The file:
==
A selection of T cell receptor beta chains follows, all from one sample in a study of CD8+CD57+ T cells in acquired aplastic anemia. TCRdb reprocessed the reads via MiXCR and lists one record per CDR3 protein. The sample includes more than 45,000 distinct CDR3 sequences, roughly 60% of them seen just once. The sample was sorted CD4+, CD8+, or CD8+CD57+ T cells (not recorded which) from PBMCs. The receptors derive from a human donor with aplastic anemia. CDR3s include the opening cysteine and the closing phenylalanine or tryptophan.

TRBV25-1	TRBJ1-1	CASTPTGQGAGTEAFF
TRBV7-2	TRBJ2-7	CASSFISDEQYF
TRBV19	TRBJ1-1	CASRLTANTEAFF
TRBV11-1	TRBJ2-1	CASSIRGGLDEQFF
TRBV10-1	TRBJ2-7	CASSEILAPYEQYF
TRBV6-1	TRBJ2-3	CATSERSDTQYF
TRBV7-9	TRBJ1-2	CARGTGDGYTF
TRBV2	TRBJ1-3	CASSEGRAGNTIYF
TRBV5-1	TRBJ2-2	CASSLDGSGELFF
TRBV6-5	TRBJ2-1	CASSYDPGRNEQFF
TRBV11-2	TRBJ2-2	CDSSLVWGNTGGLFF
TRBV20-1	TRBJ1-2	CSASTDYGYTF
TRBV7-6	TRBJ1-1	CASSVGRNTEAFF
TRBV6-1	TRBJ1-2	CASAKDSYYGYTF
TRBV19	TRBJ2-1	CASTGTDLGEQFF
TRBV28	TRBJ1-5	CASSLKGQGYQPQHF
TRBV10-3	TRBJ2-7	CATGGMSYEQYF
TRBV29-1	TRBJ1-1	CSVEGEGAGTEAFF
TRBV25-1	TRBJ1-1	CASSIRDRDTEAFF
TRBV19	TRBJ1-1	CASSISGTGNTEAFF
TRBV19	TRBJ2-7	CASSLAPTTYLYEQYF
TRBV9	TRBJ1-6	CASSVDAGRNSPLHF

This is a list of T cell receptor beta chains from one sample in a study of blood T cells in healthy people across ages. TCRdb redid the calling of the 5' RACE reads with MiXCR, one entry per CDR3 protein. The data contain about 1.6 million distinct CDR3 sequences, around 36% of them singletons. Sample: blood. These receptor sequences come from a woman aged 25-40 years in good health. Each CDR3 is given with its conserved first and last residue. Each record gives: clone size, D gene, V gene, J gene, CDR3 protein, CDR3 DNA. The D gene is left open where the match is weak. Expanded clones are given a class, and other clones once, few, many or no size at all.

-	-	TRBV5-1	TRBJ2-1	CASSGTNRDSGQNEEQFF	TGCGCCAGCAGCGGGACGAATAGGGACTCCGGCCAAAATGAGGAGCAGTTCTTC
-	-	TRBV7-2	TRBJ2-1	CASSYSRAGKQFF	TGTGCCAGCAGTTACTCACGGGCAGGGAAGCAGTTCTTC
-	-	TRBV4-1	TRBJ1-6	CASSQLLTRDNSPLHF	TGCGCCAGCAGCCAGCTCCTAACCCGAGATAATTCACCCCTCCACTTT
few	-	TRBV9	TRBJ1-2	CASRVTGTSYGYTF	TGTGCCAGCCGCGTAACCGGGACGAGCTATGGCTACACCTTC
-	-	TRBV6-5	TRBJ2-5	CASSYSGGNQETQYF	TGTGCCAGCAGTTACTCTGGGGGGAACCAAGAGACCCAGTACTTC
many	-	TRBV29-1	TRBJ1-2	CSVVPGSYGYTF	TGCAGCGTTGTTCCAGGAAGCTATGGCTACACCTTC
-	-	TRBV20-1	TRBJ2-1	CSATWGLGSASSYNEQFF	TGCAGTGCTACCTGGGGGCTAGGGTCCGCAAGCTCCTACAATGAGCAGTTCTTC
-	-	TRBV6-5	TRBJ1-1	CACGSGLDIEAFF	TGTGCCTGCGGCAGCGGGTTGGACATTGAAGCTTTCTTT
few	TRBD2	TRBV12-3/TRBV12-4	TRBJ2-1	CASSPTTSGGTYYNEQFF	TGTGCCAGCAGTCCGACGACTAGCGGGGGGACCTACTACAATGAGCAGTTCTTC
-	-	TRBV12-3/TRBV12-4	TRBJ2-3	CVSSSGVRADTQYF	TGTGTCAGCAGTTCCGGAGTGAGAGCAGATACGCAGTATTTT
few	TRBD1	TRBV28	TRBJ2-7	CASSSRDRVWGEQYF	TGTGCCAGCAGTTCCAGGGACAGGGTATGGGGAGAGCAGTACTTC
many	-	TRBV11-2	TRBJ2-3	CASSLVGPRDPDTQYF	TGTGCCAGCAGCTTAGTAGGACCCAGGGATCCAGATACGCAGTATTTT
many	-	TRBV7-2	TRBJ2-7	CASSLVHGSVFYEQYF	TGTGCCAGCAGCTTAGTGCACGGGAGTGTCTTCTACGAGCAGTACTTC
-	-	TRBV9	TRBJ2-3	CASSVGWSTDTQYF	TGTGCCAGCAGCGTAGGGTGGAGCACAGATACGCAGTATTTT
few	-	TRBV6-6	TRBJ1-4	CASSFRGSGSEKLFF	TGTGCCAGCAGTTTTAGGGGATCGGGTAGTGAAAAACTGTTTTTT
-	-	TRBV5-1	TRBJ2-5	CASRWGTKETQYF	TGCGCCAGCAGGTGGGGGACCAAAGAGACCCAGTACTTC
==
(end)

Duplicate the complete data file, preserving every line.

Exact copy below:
A selection of T cell receptor beta chains follows, all from one sample in a study of CD8+CD57+ T cells in acquired aplastic anemia. TCRdb reprocessed the reads via MiXCR and lists one record per CDR3 protein. The sample includes more than 45,000 distinct CDR3 sequences, roughly 60% of them seen just once. The sample was sorted CD4+, CD8+, or CD8+CD57+ T cells (not recorded which) from PBMCs. The receptors derive from a human donor with aplastic anemia. CDR3s include the opening cysteine and the closing phenylalanine or tryptophan.

TRBV25-1	TRBJ1-1	CASTPTGQGAGTEAFF
TRBV7-2	TRBJ2-7	CASSFISDEQYF
TRBV19	TRBJ1-1	CASRLTANTEAFF
TRBV11-1	TRBJ2-1	CASSIRGGLDEQFF
TRBV10-1	TRBJ2-7	CASSEILAPYEQYF
TRBV6-1	TRBJ2-3	CATSERSDTQYF
TRBV7-9	TRBJ1-2	CARGTGDGYTF
TRBV2	TRBJ1-3	CASSEGRAGNTIYF
TRBV5-1	TRBJ2-2	CASSLDGSGELFF
TRBV6-5	TRBJ2-1	CASSYDPGRNEQFF
TRBV11-2	TRBJ2-2	CDSSLVWGNTGGLFF
TRBV20-1	TRBJ1-2	CSASTDYGYTF
TRBV7-6	TRBJ1-1	CASSVGRNTEAFF
TRBV6-1	TRBJ1-2	CASAKDSYYGYTF
TRBV19	TRBJ2-1	CASTGTDLGEQFF
TRBV28	TRBJ1-5	CASSLKGQGYQPQHF
TRBV10-3	TRBJ2-7	CATGGMSYEQYF
TRBV29-1	TRBJ1-1	CSVEGEGAGTEAFF
TRBV25-1	TRBJ1-1	CASSIRDRDTEAFF
TRBV19	TRBJ1-1	CASSISGTGNTEAFF
TRBV19	TRBJ2-7	CASSLAPTTYLYEQYF
TRBV9	TRBJ1-6	CASSVDAGRNSPLHF

This is a list of T cell receptor beta chains from one sample in a study of blood T cells in healthy people across ages. TCRdb redid the calling of the 5' RACE reads with MiXCR, one entry per CDR3 protein. The data contain about 1.6 million distinct CDR3 sequences, around 36% of them singletons. Sample: blood. These receptor sequences come from a woman aged 25-40 years in good health. Each CDR3 is given with its conserved first and last residue. Each record gives: clone size, D gene, V gene, J gene, CDR3 protein, CDR3 DNA. The D gene is left open where the match is weak. Expanded clones are given a class, and other clones once, few, many or no size at all.

-	-	TRBV5-1	TRBJ2-1	CASSGTNRDSGQNEEQFF	TGCGCCAGCAGCGGGACGAATAGGGACTCCGGCCAAAATGAGGAGCAGTTCTTC
-	-	TRBV7-2	TRBJ2-1	CASSYSRAGKQFF	TGTGCCAGCAGTTACTCACGGGCAGGGAAGCAGTTCTTC
-	-	TRBV4-1	TRBJ1-6	CASSQLLTRDNSPLHF	TGCGCCAGCAGCCAGCTCCTAACCCGAGATAATTCACCCCTCCACTTT
few	-	TRBV9	TRBJ1-2	CASRVTGTSYGYTF	TGTGCCAGCCGCGTAACCGGGACGAGCTATGGCTACACCTTC
-	-	TRBV6-5	TRBJ2-5	CASSYSGGNQETQYF	TGTGCCAGCAGTTACTCTGGGGGGAACCAAGAGACCCAGTACTTC
many	-	TRBV29-1	TRBJ1-2	CSVVPGSYGYTF	TGCAGCGTTGTTCCAGGAAGCTATGGCTACACCTTC
-	-	TRBV20-1	TRBJ2-1	CSATWGLGSASSYNEQFF	TGCAGTGCTACCTGGGGGCTAGGGTCCGCAAGCTCCTACAATGAGCAGTTCTTC
-	-	TRBV6-5	TRBJ1-1	CACGSGLDIEAFF	TGTGCCTGCGGCAGCGGGTTGGACATTGAAGCTTTCTTT
few	TRBD2	TRBV12-3/TRBV12-4	TRBJ2-1	CASSPTTSGGTYYNEQFF	TGTGCCAGCAGTCCGACGACTAGCGGGGGGACCTACTACAATGAGCAGTTCTTC
-	-	TRBV12-3/TRBV12-4	TRBJ2-3	CVSSSGVRADTQYF	TGTGTCAGCAGTTCCGGAGTGAGAGCAGATACGCAGTATTTT
few	TRBD1	TRBV28	TRBJ2-7	CASSSRDRVWGEQYF	TGTGCCAGCAGTTCCAGGGACAGGGTATGGGGAGAGCAGTACTTC
many	-	TRBV11-2	TRBJ2-3	CASSLVGPRDPDTQYF	TGTGCCAGCAGCTTAGTAGGACCCAGGGATCCAGATACGCAGTATTTT
many	-	TRBV7-2	TRBJ2-7	CASSLVHGSVFYEQYF	TGTGCCAGCAGCTTAGTGCACGGGAGTGTCTTCTACGAGCAGTACTTC
-	-	TRBV9	TRBJ2-3	CASSVGWSTDTQYF	TGTGCCAGCAGCGTAGGGTGGAGCACAGATACGCAGTATTTT
few	-	TRBV6-6	TRBJ1-4	CASSFRGSGSEKLFF	TGTGCCAGCAGTTTTAGGGGATCGGGTAGTGAAAAACTGTTTTTT
-	-	TRBV5-1	TRBJ2-5	CASRWGTKETQYF	TGCGCCAGCAGGTGGGGGACCAAAGAGACCCAGTACTTC